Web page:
Unfortunately, medication-heavy approaches do not solve the roots of the problem, which is the stress factor. On the contrary, the medication itself, designed to relieve stress colitis symptoms, as well as the repeated visits to the veterinarian, can exacerbate the problem and stress your dog's digestive system even further. Therefore, please bring any worsened symptoms to your veterinarian's attention while your dog is on medication; they may propose removing the medication altogether.

Introduce Fasting

A holistic approach towards healing stress colitis in dogs considers not only medication but also the food and dietary practices of your dog. An imbalanced digestive system does not call for medication alone; it primarily calls for healthy foods and a personalized eating schedule.

Fasting is the first step towards returning the digestive system to balance. After suffering from distress due to stress colitis, your dog's digestive system needs time to fight off harmful bacteria and minimize inflammation. You can introduce either of the following two fasting plans:

  • Feed your dog all of his meals for eight hours, then introduce overnight fasting
  • Choose an aggressive fasting approach, i.e., a 24/48-hour period, while still allowing your dog to drink water

These fasting plans do not include puppies, sick dogs, and senior dogs, who must never fast!

Add More Fiber to Your Dog's Diet

After fasting, the next step in your dog's stress colitis plan is increasing fiber intake. When inflammation takes over the colon, impaired water absorption leads to diarrhea and rapid weight loss. Your dog's colon needs something to slow down digestion and allow more water to be absorbed by the body. Psyllium Husk Powder and the Volhard Veggie Pak are a few of the available options for helping your dog regulate his bowel movements, harden his stools, and reduce inflammation. Other healthy foods with a high concentration of fiber are:

  • Bananas
  • Beet pulp
  • Pumpkin
  • Flaxseeds
  • Carrots
  • Broccoli
  • Microgreens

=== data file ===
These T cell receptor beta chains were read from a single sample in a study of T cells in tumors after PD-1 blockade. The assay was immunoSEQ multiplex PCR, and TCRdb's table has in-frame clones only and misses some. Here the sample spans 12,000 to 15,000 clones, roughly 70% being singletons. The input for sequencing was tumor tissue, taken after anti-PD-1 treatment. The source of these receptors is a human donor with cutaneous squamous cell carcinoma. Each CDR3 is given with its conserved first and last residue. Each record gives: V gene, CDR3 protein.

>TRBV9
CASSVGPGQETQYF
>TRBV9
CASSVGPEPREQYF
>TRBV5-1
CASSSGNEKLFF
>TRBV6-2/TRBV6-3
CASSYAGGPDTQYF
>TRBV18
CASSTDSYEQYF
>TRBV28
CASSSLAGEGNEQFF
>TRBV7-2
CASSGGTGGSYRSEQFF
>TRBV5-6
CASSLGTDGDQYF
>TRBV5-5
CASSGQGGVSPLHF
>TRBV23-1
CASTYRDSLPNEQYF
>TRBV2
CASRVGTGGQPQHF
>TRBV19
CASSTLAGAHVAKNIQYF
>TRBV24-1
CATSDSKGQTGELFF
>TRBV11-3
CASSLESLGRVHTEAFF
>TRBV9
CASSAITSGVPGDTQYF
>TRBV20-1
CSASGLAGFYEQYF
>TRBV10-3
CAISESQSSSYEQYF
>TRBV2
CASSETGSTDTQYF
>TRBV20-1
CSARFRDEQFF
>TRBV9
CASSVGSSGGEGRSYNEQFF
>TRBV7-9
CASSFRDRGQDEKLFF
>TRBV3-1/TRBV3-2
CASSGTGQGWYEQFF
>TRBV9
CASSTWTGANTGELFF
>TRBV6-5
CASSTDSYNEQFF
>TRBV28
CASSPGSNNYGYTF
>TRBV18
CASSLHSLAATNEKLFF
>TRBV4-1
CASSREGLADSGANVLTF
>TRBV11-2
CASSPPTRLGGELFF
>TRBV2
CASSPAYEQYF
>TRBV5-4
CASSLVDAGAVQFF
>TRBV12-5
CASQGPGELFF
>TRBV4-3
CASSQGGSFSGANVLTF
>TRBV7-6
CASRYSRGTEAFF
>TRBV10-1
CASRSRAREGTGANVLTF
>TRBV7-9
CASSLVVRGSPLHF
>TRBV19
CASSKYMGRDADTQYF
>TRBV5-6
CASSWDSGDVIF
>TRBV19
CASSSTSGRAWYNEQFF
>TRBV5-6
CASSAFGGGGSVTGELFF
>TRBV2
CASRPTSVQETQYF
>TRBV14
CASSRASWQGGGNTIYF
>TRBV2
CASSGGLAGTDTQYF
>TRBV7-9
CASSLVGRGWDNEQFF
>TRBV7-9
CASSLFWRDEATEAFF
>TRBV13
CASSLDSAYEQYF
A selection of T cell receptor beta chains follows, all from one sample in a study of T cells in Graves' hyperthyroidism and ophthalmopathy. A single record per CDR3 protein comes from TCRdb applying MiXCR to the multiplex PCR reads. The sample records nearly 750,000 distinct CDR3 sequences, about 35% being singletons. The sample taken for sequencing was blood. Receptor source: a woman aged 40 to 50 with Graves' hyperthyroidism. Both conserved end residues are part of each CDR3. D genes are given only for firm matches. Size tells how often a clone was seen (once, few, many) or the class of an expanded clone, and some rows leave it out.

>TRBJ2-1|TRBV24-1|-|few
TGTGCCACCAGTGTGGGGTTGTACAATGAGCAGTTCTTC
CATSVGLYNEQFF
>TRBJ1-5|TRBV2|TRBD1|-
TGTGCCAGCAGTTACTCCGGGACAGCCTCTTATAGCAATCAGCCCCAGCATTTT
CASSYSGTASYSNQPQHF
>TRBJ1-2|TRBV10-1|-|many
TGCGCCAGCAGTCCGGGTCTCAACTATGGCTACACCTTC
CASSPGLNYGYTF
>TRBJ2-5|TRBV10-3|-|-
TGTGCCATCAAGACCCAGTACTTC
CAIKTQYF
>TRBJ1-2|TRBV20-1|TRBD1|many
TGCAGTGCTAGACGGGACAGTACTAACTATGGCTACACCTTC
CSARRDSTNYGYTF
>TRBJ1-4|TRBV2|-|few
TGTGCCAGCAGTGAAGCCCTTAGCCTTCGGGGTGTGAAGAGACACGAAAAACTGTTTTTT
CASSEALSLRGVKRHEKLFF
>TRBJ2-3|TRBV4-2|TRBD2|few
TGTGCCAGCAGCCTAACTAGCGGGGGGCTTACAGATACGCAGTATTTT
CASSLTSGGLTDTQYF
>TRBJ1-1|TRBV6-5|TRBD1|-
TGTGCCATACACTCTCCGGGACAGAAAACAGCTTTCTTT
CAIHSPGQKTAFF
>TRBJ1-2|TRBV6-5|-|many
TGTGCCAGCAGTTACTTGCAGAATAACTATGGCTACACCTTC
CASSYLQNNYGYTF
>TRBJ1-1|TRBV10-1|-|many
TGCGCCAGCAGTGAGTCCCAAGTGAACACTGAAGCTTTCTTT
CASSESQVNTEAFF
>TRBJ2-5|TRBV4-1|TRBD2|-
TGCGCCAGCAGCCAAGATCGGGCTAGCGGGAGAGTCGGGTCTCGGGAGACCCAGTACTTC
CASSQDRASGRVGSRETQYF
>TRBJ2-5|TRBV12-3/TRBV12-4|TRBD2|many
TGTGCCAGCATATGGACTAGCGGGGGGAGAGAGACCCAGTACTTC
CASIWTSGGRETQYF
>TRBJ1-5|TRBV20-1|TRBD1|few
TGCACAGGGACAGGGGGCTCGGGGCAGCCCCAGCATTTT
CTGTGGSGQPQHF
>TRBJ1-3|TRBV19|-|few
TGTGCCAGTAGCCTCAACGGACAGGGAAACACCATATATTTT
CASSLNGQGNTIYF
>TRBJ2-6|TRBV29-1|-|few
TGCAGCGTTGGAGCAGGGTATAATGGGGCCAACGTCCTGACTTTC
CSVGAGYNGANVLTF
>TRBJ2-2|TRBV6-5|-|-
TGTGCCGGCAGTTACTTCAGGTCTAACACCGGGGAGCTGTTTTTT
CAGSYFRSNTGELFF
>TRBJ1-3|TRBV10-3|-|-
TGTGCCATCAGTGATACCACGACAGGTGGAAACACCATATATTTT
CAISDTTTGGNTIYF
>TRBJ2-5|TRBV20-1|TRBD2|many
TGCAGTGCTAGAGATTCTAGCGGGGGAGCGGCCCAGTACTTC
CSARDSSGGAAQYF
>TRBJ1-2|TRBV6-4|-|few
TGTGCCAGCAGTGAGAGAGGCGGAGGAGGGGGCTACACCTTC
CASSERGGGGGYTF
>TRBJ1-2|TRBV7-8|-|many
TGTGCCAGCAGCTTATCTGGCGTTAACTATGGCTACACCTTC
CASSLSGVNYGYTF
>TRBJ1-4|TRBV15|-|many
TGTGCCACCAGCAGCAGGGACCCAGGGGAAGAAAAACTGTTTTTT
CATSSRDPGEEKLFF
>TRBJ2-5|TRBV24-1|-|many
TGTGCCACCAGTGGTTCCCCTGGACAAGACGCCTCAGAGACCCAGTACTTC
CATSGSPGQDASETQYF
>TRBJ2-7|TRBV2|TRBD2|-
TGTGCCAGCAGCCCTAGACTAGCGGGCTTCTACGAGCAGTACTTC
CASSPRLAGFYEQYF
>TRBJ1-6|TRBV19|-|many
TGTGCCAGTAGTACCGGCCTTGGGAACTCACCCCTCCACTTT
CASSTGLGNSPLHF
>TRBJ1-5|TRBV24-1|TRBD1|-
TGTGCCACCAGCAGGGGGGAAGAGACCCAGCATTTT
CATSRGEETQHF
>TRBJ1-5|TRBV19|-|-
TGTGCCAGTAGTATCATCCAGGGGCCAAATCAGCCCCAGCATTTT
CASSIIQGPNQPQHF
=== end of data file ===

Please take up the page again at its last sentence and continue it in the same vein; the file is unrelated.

• Berries
  • Green beans

Introduce a Low-Residue Diet

Once his digestive system has had enough time to rebalance itself, it's time to introduce your dog to a low-residue diet. Such a diet implies easily digestible foods, which your dog's digestive system can process with less residue as a result. Less residue translates into less pressure on the digestive system and an easier bowel passage.

Decades of research have helped turn Volhard food into a solid foundation of any healthy, low-residue diet! You can add the following ingredients to the Volhard diet for an even more nutritious, low-residue food bowl:

Include Prebiotics and Probiotics Into the Diet

The gut microbiome imbalance caused by canine stress colitis asks for foods rich in healthy bacteria, bringing the healthy and harmful bacteria levels back into balance. For that reason, you will need to look for foods that abound in prebiotics (i.e., the healthy bacteria's food source) and probiotics (i.e., the equivalent of healthy bacteria). Apples, bananas, flaxseeds, chicory root, and raw oats make perfect prebiotic sources, whereas yogurt and kefir (without artificial sweeteners!) are the go-to probiotic foods.

A Parting Reminder

Daily stress affects our canine companions as well, not just humans, and the signs of chronic stress frequently show in the gut. To treat chronic stress colitis, we must first identify and eradicate the stress factors, then choose the proper diet for a dog with gut microbiome imbalances. Canine stress colitis doesn't require extended time and medical treatment to recede, and with the help of today's knowledge, you will bring an end to your dog's stress colitis in no time! For more advice on dog nutrition, health, and training, make sure that you contact us and check out our blog

Volhard Dog Nutrition and its expert nutritionists are now offering online consultations to help more dog parents discover why, what, and how to feed their dogs the healthiest of foods! Speaking to a Volhard nutritionist will help you understand the inseparable relationship between healthy food, a healthy body, and a healthy mind. If you're interested in contacting one of our Volhard nutritionists, don't hesitate to access our consultation page!